LONDON (BLOOMBERG) - UK Prime Minister Boris Johnson formed a war Cabinet of six senior ministers to plan for exiting the European Union by Oct 31, as a key adviser said leaving without a deal had become a very real prospect, the Sunday Times reported.
Mr Johnson's most senior aide, Mr Dominic Cummings, a key leader in the 2016 Brexit campaign, called advisers to the prime minister's residence last Friday night (July 26) and told them Brexit will happen "by any means necessary," the Times said.
Mr Cummings said Mr Johnson is prepared to suspend Parliament or hold an election to thwart those who may seek to block a no-deal Brexit.
Mr Michael Gove, a Johnson ally writing in the Times, said all agencies will work "flat-out" to prepare to leave without an agreement on the future UK-EU relationship, and he hopes Brussels will reconsider its decision against reopening talks.
"We still hope they will change their minds, but must operate on the assumption that they will not," he wrote. Mr Gove will lead daily meetings - weekends included - of civil servants and advisers until ties with the EU are cut, the newspaper said.
Mr Johnson's efforts to renegotiate the withdrawal deal struck by his predecessor Theresa May have been rejected by EU leaders. Commission President Jean-Claude Juncker told Mr Johnson that the withdrawal agreement - which Parliament has rejected three times - was the "best and only agreement possible."
Mr Johnson spoke on Friday with French President Emmanuel Macron and German Chancellor Angela Merkel in a bid to change the minds of EU leaders.
A new poll showed Mr Johnson's Conservative Party has a slim statistical lead over the Labour Party in the latest ComRes poll for the Sunday Express. The July 24-25 survey is the first to show a Tory lead since early March and gives the Brexit Party its lowest projected vote share since they were included in the survey in May, according to ComRes.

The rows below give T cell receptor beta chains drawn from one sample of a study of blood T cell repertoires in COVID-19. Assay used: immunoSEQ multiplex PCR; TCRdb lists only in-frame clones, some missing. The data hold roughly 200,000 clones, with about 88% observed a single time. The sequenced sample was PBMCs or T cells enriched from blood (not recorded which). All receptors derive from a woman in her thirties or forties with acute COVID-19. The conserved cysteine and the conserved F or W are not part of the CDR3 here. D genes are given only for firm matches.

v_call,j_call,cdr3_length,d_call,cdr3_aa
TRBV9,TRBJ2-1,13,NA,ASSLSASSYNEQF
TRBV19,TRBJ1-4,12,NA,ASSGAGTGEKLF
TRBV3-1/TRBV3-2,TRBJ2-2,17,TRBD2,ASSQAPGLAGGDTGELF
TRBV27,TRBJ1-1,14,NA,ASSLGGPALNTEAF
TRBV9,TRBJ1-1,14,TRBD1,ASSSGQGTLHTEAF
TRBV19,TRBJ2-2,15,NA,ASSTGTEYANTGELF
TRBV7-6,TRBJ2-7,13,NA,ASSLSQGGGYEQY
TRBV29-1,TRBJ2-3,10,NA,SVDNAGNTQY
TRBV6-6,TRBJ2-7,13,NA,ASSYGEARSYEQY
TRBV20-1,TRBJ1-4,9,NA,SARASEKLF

A majority in the poll, 55 per cent, said Mr Johnson will make a terrible prime minister, with 64 per cent saying he would be better than Labour leader Jeremy Corbyn. But 72 per cent said he should be given a chance to deliver Brexit before new elections are called or the government is toppled.
"While the public agree that he should be given the necessary time to deliver Brexit, a majority are skeptical as to how good he may be as prime minister," said Mr Chris Hopkins, ComRes head of politics.
Mr Johnson on Saturday reiterated that the Irish backstop portion of the agreement - which he said seeks to divide the UK - needs to be dropped from the divorce plan before a broader Brexit deal can be reached.
The new leader in a speech in Manchester said he is confident a deal can be reached, noting he has good relations with many European leaders and is "mystified" by reports claiming otherwise. The backstop provision is hated by many Brexiteers, Mr Johnson included.
In a separate development, Mrs May's former Chancellor of the Exchequer, Mr Philip Hammond, met Labour Party Brexit spokesman Keir Starmer and they agreed to work on plan to block leaving the EU without a deal, the Observer reported.
Mr Starmer, of the opposition party, confirmed that Mr Johnson's rise to the nation's top political office had "spurred more cross-party discussions at high levels involving senior Tories sacked by Johnson." Mr Hammond quit his post before Mr Johnson took office.
The Times reported that Mr Johnson will make every decision on Brexit policy with a team of just senior ministers - all Brexiteers who support no deal. The group is Mr Gove, Chancellor Sajid Javid, Foreign Secretary Dominic Raab, Brexit Secretary Steve Barclay and Attorney General Geoffrey Cox.